Because this is a U.S.-backed government. To the Sunnis and the Sunni insurgents, America brought this democratic model that delivered power to the Iraqi Shias and to their mind, Iran. And here they are trying to arrest a major Sunni leader.

BLITZER: Michael Ware reporting for us from Baghdad.


WARE: Thank you, Wolf.

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WOLF BLITZER: We begin with breaking news we're following out of Iraq. The U.S. military saying a number of security contractors, including four Americans have now been abducted following the ambush of a supply convoy. The attack took place in southern Iraq near Nasariya. Our Michael Ware is standing by in Baghdad, but let's turn and go to the Pentagon, our senior Pentagon correspondent Jamie McIntyre for the latest developments. What do we know right now, Jamie?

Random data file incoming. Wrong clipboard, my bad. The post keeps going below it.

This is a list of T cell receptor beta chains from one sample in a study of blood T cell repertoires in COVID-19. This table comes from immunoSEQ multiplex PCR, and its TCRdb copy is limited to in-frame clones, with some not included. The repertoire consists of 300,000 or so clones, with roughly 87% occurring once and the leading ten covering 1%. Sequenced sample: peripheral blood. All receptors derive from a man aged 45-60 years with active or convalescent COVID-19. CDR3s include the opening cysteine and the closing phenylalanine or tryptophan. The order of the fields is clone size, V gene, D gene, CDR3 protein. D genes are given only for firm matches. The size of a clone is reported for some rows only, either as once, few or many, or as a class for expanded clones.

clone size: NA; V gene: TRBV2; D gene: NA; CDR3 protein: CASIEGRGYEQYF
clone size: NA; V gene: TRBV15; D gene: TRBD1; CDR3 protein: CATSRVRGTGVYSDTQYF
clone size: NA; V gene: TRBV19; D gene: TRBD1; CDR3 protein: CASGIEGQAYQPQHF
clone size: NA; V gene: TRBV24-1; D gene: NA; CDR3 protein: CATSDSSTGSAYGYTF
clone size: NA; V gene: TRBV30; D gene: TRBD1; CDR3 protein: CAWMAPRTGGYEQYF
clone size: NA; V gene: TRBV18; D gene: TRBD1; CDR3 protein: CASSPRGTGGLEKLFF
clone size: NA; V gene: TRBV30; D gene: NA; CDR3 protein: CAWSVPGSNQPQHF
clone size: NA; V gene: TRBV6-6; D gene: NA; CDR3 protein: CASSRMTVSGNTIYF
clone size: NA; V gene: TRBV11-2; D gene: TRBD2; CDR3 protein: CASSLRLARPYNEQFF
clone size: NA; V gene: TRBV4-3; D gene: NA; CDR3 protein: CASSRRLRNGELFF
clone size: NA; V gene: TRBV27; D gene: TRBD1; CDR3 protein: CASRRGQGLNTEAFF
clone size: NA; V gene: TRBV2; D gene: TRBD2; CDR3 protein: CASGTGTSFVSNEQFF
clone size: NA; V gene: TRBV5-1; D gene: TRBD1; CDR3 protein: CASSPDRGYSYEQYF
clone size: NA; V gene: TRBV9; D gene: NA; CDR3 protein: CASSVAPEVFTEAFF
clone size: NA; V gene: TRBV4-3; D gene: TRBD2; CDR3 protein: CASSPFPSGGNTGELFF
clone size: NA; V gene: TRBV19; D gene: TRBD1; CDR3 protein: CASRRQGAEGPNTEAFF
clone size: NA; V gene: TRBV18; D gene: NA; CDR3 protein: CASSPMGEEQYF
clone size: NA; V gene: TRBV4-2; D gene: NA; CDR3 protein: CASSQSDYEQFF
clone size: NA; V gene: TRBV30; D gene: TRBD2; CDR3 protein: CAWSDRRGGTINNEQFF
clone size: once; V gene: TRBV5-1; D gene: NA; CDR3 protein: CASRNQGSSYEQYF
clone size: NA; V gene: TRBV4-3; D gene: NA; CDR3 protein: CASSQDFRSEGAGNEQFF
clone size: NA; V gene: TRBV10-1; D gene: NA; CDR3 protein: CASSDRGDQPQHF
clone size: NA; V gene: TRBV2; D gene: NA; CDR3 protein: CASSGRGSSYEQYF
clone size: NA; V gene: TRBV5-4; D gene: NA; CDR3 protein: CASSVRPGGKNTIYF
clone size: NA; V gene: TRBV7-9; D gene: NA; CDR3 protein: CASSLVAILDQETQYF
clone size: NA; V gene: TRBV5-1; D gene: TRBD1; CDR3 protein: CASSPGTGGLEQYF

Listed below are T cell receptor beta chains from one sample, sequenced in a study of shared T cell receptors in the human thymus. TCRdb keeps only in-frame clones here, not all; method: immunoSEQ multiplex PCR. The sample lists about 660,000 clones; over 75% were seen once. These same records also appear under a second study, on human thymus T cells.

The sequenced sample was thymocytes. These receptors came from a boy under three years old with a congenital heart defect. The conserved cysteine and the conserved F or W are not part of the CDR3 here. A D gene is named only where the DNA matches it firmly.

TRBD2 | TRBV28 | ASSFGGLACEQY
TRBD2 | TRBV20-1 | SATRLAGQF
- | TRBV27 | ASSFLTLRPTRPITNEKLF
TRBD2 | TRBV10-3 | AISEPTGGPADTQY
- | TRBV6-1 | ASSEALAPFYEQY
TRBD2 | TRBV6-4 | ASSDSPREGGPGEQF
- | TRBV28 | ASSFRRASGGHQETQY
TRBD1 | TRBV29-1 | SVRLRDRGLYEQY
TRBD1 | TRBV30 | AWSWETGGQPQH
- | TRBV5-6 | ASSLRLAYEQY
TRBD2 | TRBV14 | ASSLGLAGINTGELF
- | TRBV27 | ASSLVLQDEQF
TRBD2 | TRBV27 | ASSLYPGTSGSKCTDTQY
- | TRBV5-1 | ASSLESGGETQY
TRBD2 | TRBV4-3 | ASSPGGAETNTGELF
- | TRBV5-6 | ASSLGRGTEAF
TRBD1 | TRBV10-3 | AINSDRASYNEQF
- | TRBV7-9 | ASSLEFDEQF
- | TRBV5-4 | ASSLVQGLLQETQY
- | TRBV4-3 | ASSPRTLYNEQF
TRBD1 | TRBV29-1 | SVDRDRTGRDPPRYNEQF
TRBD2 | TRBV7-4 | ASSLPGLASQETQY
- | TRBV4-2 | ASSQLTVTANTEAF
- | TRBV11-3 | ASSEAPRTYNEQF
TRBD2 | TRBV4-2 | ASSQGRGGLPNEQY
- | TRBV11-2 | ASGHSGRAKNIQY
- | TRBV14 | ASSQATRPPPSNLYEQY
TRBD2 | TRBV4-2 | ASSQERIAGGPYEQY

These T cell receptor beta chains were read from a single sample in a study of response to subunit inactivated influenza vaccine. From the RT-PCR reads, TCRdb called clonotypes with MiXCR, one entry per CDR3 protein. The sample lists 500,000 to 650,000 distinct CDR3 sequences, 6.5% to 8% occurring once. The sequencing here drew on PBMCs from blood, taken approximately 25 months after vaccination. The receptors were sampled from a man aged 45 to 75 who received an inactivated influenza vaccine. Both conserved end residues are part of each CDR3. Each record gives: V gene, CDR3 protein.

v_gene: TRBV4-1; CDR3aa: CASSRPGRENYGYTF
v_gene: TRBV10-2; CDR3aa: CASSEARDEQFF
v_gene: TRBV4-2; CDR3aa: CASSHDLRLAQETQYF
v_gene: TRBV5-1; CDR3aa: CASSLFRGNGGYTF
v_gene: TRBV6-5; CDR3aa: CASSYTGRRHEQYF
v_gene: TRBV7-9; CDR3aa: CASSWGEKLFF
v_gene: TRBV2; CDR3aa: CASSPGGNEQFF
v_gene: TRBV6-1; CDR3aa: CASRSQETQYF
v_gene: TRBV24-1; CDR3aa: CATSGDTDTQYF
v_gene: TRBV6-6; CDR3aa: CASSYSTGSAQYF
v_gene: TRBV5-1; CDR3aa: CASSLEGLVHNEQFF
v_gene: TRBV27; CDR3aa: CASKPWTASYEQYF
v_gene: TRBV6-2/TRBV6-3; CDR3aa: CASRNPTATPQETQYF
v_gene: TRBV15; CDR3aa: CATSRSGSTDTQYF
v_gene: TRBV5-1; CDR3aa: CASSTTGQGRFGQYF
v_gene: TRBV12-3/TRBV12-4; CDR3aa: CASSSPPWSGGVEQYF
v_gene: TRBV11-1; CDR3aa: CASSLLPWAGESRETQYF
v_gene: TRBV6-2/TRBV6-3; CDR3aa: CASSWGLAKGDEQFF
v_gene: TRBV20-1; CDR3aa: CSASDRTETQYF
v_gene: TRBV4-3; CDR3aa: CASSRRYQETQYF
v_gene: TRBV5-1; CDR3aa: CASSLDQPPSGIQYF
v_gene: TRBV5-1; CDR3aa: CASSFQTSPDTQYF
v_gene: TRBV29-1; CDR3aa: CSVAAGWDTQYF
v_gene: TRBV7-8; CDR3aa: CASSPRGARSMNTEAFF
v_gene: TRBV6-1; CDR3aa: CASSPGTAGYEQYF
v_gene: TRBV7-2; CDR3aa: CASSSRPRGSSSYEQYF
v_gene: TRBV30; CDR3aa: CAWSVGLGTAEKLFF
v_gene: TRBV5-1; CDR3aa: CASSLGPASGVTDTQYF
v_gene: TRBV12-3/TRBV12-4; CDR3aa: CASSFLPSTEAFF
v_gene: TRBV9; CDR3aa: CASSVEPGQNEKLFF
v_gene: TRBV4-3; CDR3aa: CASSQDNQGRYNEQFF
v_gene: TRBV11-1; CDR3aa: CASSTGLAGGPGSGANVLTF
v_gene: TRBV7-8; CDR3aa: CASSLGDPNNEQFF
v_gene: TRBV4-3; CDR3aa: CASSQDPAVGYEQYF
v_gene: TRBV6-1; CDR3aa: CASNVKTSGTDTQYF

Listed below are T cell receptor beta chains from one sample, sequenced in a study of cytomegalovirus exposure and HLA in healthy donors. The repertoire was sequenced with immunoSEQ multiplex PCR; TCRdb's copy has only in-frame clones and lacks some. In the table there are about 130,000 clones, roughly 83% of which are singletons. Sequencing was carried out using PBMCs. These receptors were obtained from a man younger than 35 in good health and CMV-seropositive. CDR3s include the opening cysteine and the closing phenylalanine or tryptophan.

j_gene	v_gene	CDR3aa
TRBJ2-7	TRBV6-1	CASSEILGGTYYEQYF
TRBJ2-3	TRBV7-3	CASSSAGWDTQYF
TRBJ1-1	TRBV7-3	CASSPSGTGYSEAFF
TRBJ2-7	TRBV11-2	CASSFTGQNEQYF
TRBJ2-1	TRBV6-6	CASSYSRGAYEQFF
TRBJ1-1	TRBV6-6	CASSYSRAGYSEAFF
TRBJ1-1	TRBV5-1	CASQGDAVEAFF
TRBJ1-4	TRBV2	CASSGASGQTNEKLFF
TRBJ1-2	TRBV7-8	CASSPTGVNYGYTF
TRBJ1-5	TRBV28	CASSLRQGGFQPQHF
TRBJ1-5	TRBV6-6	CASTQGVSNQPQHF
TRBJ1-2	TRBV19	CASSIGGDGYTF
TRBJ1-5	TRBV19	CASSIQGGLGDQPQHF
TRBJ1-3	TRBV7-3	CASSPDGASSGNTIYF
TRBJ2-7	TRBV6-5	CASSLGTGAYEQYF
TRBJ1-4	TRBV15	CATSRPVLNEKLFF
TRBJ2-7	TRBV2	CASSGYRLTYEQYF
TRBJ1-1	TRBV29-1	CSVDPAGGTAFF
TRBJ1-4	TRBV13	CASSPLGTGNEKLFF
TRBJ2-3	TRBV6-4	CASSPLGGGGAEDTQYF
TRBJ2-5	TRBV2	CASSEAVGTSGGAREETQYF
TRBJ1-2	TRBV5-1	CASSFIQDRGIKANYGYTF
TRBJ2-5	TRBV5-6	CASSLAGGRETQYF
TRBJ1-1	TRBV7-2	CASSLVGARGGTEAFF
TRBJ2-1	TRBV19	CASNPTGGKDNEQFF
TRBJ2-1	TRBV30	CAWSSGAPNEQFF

JAMIE MCINTYRE, CNN SR. PENTAGON CORRESPONDENT: Wolf, officially the U.S. military is saying very little about this except that there was an incident, they're calling it, near Nasariya involving a convoy. That's all they'll say for the record while they say they are gathering information and about to put out some sort of release.

Unofficially a U.S. military official confirms to CNN that as a result of this incident or attack, that a number of people were abducted by unknown assailants, including, it is believed, four U.S. contractors who are working as part of this supply convoy. It is not known who was responsible for the abduction, although it took place in or near Nasariya in the southern part of Iraq, a largely Shia area. But again, the U.S. military insists that it's still gathering information. They did confirm, however, that a search is under way for those missing American contractors -- Wolf.